In addition, 49 C.F.R. 392.14 provides, “if a regulation of a Federal Highway Administration imposes a higher standard of care than that law, ordinance, or regulation, the Federal Highway Administration must be complied with.” Thus, the Regulations are intended to preempt state law in tort actions in which a member of the public is injured by the negligence of a motor carrier’s employee while operating an interstate carrier vehicle.

Safersys.org is a web site maintained by the Federal Motor Carrier Safety Administration. Through this site, one may obtain extensive basic information about motor carriers within moments after learning of the potential case. A “Carrier Snapshot” search includes the company’s legal name, address, phone number, USDOT number, numbers of power units and drivers, inspection and crash data, “Safestat” safety rating, and a link to a report on the first layer of insurance coverage and a blanket agent for service of process.

One may also request through this site, for a $20 fee, a more detailed Company Safety Profile. One may also send a Freedom of Information Act (FOIA) request to the Federal Motor Carrier Safety Administration for all documentation regarding the trucking company.

When a significant motor carrier collision happens, the pattern response is for the truck driver to immediately call the dispatcher, who calls the risk manager even at home in the middle of the night, who in turn calls in a “rapid response team” – a defense lawyer in the state where the crash occurred in order to claim work product privilege for anything that is done, and an investigator. The investigator, and sometimes the defense lawyer, may arrive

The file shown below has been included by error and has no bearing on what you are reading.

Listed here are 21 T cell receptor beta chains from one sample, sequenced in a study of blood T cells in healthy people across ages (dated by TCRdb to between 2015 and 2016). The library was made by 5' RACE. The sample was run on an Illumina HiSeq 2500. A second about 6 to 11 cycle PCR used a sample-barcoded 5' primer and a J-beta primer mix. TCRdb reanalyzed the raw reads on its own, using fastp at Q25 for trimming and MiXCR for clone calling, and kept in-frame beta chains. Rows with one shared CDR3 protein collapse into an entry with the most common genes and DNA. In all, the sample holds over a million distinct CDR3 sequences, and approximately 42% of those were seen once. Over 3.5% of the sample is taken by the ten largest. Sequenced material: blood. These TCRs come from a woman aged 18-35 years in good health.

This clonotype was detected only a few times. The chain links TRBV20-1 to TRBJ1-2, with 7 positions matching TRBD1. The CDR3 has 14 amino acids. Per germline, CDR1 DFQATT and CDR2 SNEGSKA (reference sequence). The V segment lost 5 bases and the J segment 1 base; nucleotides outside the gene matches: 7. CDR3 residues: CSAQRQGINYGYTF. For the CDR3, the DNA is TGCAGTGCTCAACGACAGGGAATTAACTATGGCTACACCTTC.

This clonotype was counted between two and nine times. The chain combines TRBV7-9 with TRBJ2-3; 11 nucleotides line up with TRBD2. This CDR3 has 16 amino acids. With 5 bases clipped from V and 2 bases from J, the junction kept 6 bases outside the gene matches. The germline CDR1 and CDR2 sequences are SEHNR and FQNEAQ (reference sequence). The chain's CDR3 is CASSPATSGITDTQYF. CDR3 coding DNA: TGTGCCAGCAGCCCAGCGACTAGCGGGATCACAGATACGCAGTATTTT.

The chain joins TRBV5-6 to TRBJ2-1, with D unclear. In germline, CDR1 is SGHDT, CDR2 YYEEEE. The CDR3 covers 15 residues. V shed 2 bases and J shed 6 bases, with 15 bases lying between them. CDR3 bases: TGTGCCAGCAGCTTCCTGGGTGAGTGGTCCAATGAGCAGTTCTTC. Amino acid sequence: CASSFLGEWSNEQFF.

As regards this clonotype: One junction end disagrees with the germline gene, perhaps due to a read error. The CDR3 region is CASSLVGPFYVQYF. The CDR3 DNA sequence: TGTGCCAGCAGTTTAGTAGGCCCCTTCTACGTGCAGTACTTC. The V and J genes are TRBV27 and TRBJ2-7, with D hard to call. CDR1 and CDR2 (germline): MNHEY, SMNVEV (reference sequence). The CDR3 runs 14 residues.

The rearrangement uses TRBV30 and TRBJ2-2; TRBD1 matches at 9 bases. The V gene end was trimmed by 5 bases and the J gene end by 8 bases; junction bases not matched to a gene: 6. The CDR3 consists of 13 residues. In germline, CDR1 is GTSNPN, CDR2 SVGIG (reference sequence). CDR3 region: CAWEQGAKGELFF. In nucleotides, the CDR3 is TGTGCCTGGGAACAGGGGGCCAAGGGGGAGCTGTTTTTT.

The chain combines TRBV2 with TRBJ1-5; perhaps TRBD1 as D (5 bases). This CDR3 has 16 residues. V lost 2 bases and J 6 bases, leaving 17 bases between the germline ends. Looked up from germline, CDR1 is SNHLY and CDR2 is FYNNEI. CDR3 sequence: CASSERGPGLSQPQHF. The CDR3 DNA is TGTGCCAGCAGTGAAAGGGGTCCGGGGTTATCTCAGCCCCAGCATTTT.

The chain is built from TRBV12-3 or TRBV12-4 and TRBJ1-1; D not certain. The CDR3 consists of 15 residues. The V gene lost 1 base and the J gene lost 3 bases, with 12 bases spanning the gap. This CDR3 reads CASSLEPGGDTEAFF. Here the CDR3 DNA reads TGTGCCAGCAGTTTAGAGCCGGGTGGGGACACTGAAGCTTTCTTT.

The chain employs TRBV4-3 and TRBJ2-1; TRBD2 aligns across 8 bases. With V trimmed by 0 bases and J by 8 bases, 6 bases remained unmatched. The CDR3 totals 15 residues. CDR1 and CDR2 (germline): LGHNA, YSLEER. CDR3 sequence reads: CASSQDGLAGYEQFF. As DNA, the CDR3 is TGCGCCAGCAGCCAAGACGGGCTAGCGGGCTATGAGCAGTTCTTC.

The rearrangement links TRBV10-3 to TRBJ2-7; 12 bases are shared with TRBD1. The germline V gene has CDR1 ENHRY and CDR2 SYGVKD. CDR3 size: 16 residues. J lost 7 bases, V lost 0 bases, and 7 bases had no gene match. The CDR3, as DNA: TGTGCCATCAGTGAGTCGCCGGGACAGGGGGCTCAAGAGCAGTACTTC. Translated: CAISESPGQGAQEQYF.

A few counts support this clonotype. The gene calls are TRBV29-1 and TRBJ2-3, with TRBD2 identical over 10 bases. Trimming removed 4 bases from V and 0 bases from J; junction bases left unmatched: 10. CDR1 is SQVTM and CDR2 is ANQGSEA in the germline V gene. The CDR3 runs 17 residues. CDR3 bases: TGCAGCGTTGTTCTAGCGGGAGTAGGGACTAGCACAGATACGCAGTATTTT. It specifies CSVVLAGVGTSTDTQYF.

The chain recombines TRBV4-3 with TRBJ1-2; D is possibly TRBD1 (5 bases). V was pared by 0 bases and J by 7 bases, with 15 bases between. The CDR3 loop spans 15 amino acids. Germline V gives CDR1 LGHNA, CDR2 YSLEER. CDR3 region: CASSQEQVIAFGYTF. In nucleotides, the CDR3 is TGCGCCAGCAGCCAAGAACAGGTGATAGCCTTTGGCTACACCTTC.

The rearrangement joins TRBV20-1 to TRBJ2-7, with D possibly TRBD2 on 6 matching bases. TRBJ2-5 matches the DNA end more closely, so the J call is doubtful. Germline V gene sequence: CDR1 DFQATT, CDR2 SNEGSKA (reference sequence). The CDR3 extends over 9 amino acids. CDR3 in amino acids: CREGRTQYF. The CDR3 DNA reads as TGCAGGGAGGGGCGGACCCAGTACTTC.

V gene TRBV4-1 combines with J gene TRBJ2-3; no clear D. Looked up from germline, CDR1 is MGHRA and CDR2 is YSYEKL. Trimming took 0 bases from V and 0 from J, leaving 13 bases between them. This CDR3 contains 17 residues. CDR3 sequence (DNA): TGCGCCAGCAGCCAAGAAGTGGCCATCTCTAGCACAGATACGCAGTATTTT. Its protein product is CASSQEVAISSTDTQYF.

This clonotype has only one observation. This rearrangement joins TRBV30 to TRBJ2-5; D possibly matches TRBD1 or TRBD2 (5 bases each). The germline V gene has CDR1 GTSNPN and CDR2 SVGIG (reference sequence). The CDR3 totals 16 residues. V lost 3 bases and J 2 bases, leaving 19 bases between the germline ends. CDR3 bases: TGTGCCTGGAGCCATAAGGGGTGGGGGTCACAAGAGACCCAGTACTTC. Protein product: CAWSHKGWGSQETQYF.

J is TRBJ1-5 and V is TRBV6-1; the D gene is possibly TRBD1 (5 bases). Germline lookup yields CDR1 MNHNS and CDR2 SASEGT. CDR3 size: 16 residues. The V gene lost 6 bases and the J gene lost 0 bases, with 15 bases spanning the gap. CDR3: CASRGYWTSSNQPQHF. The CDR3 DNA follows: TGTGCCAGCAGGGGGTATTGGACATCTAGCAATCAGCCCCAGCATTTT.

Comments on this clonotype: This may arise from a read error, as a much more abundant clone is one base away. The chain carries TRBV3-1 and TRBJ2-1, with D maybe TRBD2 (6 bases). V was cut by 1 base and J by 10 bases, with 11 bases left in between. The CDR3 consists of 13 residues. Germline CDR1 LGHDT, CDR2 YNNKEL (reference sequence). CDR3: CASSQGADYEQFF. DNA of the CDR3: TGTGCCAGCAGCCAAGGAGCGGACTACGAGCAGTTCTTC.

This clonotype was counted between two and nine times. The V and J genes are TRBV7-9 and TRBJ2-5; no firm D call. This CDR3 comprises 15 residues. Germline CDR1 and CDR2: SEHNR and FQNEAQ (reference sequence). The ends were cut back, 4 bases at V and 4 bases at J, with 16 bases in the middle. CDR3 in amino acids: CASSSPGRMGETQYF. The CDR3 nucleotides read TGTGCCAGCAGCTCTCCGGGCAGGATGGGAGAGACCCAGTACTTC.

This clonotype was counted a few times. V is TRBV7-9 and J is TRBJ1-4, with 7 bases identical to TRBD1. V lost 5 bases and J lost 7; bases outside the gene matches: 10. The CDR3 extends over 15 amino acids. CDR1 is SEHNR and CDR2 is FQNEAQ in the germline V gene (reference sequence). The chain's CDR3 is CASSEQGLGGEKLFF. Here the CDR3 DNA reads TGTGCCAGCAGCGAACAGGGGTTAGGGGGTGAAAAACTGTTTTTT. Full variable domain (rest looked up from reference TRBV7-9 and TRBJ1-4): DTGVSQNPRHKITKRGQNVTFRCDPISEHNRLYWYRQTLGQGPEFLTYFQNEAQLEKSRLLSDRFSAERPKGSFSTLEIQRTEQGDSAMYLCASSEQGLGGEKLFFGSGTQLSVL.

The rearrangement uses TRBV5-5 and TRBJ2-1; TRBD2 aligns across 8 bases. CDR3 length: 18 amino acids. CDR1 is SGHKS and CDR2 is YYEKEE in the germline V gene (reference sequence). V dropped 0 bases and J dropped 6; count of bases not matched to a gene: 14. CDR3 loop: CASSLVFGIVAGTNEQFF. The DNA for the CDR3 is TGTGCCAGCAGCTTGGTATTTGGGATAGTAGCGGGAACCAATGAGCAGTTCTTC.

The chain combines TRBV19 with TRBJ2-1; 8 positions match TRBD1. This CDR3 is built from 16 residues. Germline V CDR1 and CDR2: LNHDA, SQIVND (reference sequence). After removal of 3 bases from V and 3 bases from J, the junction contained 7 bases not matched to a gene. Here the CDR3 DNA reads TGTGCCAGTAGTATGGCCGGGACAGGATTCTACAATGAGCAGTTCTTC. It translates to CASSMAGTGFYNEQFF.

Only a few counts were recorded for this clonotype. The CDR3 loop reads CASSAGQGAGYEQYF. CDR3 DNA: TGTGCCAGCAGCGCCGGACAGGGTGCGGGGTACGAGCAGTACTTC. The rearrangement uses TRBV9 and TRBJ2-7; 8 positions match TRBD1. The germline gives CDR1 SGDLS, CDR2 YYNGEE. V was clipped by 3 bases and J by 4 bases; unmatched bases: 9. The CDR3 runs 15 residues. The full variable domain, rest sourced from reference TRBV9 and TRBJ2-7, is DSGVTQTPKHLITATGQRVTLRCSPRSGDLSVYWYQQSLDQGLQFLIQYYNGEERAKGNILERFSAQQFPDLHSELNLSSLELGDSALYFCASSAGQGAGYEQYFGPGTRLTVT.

at the accident scene before the debris is cleared.

However, just because there is a defense lawyer on the scene, do not assume that the defense investigation is cloaked by work product privilege.

In this environment, critical evidence may be “lost” and the course of police investigation may be affected. They may then make sure that any harmful electronic evidence is deleted within a matter of days, and that documents are not retained a moment longer than required by law, if that long.

Driver logs may go missing, or may be reconstructed. Geopositional data downloads may be modified. In addition, police reports are often prepared without the benefit of input from people in the smaller vehicles, who were killed or seriously injured, while the truck driver and the company’s investigator are able to tell their story to the investigating officer. Without supportive independent eyewitnesses or unequivocal physical evidence, many cases may be lost at the starting line.

As lawyers for individuals and families harmed in trucking crashes, we too often get our first call about the case after much of the evidence has been destroyed. However, when we are called soon after the event, we seek to launch our own  rapid investigation.